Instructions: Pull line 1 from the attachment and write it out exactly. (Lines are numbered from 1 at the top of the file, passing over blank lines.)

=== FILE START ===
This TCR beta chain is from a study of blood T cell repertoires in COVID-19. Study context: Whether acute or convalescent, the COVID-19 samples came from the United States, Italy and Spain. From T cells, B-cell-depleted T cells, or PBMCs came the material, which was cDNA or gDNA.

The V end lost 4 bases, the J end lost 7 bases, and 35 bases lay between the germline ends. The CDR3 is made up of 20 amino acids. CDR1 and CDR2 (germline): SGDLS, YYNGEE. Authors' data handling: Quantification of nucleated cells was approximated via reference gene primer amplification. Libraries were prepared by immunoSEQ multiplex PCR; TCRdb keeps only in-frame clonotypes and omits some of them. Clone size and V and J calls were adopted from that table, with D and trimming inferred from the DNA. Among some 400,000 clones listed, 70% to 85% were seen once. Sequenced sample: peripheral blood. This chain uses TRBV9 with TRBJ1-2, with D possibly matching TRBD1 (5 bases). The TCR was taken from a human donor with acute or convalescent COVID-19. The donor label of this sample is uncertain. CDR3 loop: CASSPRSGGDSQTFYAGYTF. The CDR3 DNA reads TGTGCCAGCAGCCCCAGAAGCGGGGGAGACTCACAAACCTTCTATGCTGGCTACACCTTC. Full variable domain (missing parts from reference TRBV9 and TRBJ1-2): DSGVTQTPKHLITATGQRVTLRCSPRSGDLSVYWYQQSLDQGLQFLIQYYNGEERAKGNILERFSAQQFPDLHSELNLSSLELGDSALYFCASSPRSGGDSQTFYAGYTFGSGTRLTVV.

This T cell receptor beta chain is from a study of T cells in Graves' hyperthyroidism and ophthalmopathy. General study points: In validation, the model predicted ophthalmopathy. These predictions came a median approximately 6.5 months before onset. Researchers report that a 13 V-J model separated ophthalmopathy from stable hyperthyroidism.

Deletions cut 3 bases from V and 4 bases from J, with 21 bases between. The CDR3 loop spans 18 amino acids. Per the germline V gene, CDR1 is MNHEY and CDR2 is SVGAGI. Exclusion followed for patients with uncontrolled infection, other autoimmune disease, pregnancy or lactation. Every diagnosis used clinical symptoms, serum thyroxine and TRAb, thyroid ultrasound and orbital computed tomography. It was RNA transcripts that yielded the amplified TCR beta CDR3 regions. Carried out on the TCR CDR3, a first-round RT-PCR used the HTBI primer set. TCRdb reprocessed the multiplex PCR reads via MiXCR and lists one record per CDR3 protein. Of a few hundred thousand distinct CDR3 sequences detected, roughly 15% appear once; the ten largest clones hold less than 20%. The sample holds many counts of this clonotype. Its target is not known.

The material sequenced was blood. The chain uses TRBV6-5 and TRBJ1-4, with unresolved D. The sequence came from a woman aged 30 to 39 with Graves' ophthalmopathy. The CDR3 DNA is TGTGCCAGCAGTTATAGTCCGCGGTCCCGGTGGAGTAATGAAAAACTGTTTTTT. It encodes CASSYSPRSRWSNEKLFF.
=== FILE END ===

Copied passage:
This TCR beta chain is from a study of blood T cell repertoires in COVID-19. Study context: Whether acute or convalescent, the COVID-19 samples came from the United States, Italy and Spain. From T cells, B-cell-depleted T cells, or PBMCs came the material, which was cDNA or gDNA.